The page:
VENICE, Italy (AP) - Scott Haze says
he spent three cold months living
in the mountains of Tennessee,
subsisting on one piece of fish and
one apple a day, and sleeping in
caves to prepare for the role of
serial killer Lester Ballard in the
film adaptation of Cormac
McCarthy's novel "Child of God."
"I knew that this was a role that I
had to go to crazy extreme lengths,"
Haze said in an interview Saturday
ahead of the film's world premiere
in competition at the Venice Film
Haze's Lester Ballard descends into
violence after being kicked off his
family's land and losing his parents,
moving outside the social order into
caves where he abandons himself to
extreme degradation. McCarthy's
character was inspired by real-life
killer and body snatcher Ed Gein,
who also was the basis for the
Norman Bates character in "Psycho,"
and Leatherface of "The Texas
To prepare for the Ballard role,
Haze said he dropped from 195
pounds to 150 pounds (88 kilograms
to 68 kilograms) on the apple-and-
fish diet while living in a cabin in
the Tennessee mountains, sleeping
at times in caves often without a
sleeping bag until the December
temperatures dropped too low.
"I slept in caves many nights with
bats all around. It was crazy," Haze
said. "I let everything go, just hung
out with the hillbillies and stayed
as isolated as possible."
The only thing he took with him
"from society": an i-Pod loaded with
Director James Franco said Haze
took off for the hills without
consulting the director and showed
up to shoot not only looking the
part - undernourished, ratty beard
and disheveled - but acting it. Haze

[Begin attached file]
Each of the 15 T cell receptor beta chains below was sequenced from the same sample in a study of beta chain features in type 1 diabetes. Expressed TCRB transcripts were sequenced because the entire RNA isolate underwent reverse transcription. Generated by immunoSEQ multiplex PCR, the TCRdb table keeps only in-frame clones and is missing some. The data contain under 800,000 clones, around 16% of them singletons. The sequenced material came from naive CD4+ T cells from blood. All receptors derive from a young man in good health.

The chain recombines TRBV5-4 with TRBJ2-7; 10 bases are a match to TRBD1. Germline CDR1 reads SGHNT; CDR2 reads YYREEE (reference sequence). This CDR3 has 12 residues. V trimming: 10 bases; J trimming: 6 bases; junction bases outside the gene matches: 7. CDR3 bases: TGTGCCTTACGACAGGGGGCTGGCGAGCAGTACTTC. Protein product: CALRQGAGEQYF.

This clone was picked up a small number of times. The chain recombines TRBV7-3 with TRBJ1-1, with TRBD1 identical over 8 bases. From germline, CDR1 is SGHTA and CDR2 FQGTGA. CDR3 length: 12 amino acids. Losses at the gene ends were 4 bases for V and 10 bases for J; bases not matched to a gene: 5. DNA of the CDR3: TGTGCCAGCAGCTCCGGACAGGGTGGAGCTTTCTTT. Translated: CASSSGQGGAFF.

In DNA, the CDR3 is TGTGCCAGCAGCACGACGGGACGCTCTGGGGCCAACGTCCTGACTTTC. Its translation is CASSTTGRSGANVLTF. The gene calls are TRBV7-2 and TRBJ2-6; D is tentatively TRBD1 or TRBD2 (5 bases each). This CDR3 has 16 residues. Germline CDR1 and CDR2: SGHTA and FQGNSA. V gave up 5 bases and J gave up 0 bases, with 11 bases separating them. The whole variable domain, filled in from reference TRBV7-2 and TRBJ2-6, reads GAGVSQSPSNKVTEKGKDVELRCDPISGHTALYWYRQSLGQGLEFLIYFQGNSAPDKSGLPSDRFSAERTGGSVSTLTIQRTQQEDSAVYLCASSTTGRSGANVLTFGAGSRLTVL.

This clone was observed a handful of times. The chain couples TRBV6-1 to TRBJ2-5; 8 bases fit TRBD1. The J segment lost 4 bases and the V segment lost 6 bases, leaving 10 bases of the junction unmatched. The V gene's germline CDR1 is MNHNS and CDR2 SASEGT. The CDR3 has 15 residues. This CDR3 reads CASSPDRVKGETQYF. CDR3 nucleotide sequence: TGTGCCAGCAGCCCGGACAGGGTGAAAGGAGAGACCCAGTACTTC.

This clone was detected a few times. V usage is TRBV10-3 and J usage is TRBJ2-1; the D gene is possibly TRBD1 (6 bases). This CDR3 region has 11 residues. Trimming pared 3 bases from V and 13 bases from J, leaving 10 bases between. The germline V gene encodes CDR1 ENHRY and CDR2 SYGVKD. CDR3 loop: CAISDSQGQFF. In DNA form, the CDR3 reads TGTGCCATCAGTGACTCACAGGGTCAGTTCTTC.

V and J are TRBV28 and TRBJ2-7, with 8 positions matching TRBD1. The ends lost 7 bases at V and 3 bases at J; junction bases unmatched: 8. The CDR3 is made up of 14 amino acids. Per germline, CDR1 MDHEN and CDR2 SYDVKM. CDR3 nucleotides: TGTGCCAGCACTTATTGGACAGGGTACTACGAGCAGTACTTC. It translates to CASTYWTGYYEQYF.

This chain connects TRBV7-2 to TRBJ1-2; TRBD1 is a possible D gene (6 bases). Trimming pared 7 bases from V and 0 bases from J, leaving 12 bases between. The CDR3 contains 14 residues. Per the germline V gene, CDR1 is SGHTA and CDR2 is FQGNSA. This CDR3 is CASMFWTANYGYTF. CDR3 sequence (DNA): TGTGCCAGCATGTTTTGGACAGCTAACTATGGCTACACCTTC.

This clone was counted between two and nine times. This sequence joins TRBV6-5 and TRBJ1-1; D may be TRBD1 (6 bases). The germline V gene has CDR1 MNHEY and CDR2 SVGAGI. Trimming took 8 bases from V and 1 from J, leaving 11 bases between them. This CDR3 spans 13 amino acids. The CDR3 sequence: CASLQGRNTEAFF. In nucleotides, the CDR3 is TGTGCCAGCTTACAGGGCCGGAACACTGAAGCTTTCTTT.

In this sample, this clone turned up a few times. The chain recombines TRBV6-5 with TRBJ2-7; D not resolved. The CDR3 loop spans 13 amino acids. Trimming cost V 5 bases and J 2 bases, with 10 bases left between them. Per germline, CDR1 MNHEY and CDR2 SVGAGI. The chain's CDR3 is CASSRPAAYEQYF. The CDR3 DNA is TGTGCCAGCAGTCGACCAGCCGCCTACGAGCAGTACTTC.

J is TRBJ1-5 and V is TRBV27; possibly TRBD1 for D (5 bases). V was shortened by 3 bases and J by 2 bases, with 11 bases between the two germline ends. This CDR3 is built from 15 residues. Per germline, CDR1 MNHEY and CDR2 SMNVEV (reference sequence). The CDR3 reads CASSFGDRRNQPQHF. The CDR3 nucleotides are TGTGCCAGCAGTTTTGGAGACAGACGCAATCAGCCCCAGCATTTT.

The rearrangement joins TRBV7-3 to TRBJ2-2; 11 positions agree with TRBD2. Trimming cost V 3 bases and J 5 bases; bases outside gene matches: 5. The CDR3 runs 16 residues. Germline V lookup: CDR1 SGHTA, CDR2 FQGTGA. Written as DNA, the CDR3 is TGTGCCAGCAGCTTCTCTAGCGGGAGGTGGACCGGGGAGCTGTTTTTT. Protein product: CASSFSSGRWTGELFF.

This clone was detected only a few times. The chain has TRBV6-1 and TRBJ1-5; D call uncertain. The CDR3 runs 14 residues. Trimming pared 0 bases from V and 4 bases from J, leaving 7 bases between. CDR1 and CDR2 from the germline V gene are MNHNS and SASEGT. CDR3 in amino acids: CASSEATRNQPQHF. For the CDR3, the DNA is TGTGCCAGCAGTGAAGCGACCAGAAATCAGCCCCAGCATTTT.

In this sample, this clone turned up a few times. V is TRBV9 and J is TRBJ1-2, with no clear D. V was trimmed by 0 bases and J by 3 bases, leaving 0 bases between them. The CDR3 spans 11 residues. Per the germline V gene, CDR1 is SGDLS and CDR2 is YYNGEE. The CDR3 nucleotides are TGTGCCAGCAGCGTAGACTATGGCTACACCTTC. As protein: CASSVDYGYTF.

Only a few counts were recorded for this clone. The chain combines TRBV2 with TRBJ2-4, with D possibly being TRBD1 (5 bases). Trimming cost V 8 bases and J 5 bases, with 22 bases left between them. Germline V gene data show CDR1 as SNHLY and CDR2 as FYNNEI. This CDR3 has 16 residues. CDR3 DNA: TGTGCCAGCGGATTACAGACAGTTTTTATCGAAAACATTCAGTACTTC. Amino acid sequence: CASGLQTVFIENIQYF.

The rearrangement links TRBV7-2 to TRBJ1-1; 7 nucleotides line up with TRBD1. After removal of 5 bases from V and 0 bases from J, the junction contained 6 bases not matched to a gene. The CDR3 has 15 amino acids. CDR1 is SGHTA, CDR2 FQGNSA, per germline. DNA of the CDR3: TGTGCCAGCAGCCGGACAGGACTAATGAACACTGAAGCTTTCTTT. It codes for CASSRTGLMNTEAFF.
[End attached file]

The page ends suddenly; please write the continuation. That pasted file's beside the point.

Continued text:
"didn't really talk to anyone, stayed
to himself, and was like that for the
whole shoot," Franco told reporters.
The director said audiences may
think he "found some maniac in the
woods and shot him. But it is Scott
giving the performance of a
Haze said he managed to stay "in
the mind-state" while filming,
conceding he was "not in this
world." He didn't check his phone,
text messages or even how his
beloved Lakers were doing.
"I thought, at the end of the day,
we'd have a great movie and James
and I would hug each other and say
we did it." Haze said. He hopes
people will look back on "Child of
God" as film as pivotal as "Taxi
Driver," ''which was really shocking
back in the day. And we get to say,
'Hey, we did something special, and
I think we did.'"
Haze and Franco, longtime
collaborators, are part of a clutch of
young artists in Los Angeles who
are not just acting, but writing and
directing films and theater.
Haze said he detoxed from the
Ballard role by directing a
documentary about wrestler Lee
Kemp, who missed his shot at the
Olympics due to the U.S. boycott of
the 1980 Moscow Games, and
recently built a theater in Los
Angeles and started a film festival
to help young actors and directors
get a start.
Franco, a prolific actor, director and
writer, also is appearing in Venice
in "Palo Alto," based on a book he
wrote about teens in his home
town, directed by Gia Coppola.
Though Haze has had film writing
and directing credits and appeared
in about dozen films, he isn't sure
if he's had his breakthrough.
"Maybe James Franco. Maybe," he
said. "It was big. You asked me,
what is my big moment in acting.
It's this. It's this movie."